Lessons can be learned from multi-state operators (MSOs). They’re not overly attached to a specific technology, an extraction or refinement method, or even an end-product. Instead, they remain open-minded about methods and outputs.

We’ve been educating our team on this extraction-agnostic approach to help our customers really dial in on a CO2 platform, an ethanol extractor, a butane system, or any combination of these at a moment’s notice. This flexibility enables operators to manufacture multiple stock-keeping units (SKUs) and to create a truly distinct brand of THC or CBD products.

But you don’t have to be an MSO to achieve your business goals. Most of the big operators target large volumes of distillate and isolate. New opportunities abound in making smaller quantities of different concentrates like dabs, sauce, diamonds, and other derivatives. Manufacturing small batches of a high-quality connoisseur product is a lucrative niche.

Diversity will be the key, and that means constructing the capability to use multiple extraction techniques. If you choose ethanol extraction equipment, you’re in position to create large amounts of distillate quickly. But you should also have an alternative production technology such as a CO2 system or a butane (hydrocarbon) system. These utilize other solvents and slower extraction times or additional processes to manufacture a wider range of products and to enhance product quality.


Industry Trends That Will Definitely Impact You

We’re actually seeing a great deal of consolidation in the cannabis and hemp industry. MSOs are buying smaller operators to diversify both extraction capabilities and locations to serve a variety of markets.

If you’re in a state that has legalized recreational use of THC, operators tend to invest in bigger facilities with more industrial equipment and extraction processes at scale. In states where only medical use has been legalized, or in states that have only recently legalized adult use, the size of extraction operations and the volume of THC and CBD production is restricted. Operators construct smaller extraction facilities that match what the states will allow.

At the same time, they have to plan to expand production capabilities to be ready for the day that cannabis and hemp regulations are relaxed and/or regional consumer demand takes off in ways operators haven’t foreseen.

One last note about laws and regulations: be prepared for constant change.

At the time of this writing, 18 states and the District of Columbia have legalized cannabis for recreational use. There’s a patchwork of states that permit various medical uses. Only 14 states still prohibit usage of cannabis products. The trend has been to ease restrictions. Connecticut, New Mexico, New York, and Virginia legalized cannabis this year. As many as 15 states could legalize cannabis in 2022, including Delaware, Ohio, and Pennsylvania as adult use markets.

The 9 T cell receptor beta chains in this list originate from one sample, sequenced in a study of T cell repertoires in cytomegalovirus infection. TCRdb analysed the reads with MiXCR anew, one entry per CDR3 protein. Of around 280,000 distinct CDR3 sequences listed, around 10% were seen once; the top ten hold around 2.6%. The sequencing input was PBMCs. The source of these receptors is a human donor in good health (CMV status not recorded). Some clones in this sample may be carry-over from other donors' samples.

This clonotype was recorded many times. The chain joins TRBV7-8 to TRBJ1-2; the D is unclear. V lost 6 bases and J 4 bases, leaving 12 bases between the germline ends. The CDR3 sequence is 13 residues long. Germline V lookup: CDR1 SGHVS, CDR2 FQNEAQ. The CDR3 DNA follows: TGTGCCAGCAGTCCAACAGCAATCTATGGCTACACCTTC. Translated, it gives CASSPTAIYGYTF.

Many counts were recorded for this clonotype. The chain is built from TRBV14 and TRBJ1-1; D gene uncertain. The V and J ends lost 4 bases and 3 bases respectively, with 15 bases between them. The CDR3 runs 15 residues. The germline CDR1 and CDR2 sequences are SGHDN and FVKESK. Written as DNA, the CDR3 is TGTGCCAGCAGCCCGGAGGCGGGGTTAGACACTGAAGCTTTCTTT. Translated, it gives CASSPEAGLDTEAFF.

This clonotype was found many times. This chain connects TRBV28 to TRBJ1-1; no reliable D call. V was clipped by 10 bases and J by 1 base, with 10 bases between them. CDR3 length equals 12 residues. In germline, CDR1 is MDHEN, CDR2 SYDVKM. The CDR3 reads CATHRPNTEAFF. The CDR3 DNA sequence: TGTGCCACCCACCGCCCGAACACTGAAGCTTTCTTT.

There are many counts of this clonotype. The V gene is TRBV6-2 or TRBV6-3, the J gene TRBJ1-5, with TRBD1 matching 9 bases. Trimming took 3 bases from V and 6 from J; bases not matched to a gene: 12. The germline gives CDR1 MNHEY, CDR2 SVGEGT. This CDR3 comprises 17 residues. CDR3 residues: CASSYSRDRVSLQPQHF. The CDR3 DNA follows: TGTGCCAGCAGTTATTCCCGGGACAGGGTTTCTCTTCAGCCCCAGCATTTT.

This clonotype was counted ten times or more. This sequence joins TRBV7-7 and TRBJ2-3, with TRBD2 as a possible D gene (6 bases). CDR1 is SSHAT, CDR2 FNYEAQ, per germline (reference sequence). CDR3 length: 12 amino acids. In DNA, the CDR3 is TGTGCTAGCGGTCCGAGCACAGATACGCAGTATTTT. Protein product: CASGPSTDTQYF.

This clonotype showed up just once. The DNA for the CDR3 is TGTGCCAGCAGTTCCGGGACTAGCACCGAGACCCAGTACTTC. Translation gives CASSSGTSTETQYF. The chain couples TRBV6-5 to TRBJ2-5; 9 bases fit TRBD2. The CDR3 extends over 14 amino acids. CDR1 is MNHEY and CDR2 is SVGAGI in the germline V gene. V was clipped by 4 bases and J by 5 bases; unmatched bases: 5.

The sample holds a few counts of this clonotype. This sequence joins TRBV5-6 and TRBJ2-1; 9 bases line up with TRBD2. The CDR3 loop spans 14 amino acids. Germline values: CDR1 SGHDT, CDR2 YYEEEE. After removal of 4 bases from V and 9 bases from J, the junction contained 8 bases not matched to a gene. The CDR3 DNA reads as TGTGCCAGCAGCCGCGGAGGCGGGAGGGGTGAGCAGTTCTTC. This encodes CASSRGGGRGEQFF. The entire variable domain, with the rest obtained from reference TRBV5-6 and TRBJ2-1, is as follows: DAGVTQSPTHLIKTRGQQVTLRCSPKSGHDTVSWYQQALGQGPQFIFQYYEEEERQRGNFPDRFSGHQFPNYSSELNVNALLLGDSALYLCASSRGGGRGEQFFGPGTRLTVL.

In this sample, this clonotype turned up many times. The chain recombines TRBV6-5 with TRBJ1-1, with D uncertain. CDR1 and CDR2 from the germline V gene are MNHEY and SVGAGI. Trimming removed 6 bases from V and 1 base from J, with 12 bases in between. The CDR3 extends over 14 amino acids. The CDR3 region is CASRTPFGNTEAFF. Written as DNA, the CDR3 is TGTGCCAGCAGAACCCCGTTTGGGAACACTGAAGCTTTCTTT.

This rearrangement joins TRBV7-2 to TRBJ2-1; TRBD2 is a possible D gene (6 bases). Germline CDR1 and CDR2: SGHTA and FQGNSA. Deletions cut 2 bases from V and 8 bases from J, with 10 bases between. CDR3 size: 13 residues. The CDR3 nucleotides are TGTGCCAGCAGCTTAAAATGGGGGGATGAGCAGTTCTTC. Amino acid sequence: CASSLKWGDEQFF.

Congress is not likely to legalize cannabis or change banking regulations related to it any time soon, but lawmakers might raise the permissible level of THC content in CBD products from 0.3% to 3%.

In addition, the National Fire Code gets updated frequently; the latest revisions came in 2019. Another standard, UL 1389, established the first industry requirements for cannabis extraction in 2018. Revisions are already being considered.

There’s also a practical consideration. Some jurisdictions prefer one extraction method over another and write their regulations accordingly. California has well-developed alcohol distilling and wine-making industries. So, ethanol extraction is encouraged because fire departments are already trained and equipped to handle ethanol fires that could occur during THC or CBD processes.


Stay Agile and Extraction-Agnostic to Meet Market Changes

At Prospiant, we help extraction operators understand they can thrive by clearly identifying what their end-products will be and they should plan their extraction systems and processes to maximize these products. Regardless of whether you’re starting a small business or expanding a MSO, we recommend asking and answering these critical questions:

  • Have I done my market research? What are the popular SKUs in my market? What’s the best extraction method to produce those?
  • How am I going to build a small platform for each of these different extraction methods? Remember: you need to be agile so you can move with the market.
  • What are my state’s policies/regulations for hemp/cannabis extraction and processing today? What extraction methods are allowed, and which are not?
  • How likely is it that my state legalizes adult use in the near future?
  • What’s my niche? Is it full-spectrum extracts or isolated cannabinoids?
  • Should I launch my own business-to-consumer brand or am I satisfied with selling my product wholesale (white labelling)?
  • What is the anticipated biomass availability to ensure that I can meet demand?

As you’re planning your cannabinoid manufacturing business, it’s wise to focus on what you are legally allowed to make now, but also what you might be permitted to manufacture in the future. At the same time, you should ensure that you don’t overproduce THC or CBD derivatives to avoid the risk of end-products that won’t move due to market saturation.

About the author

Jim Moore, Prospiant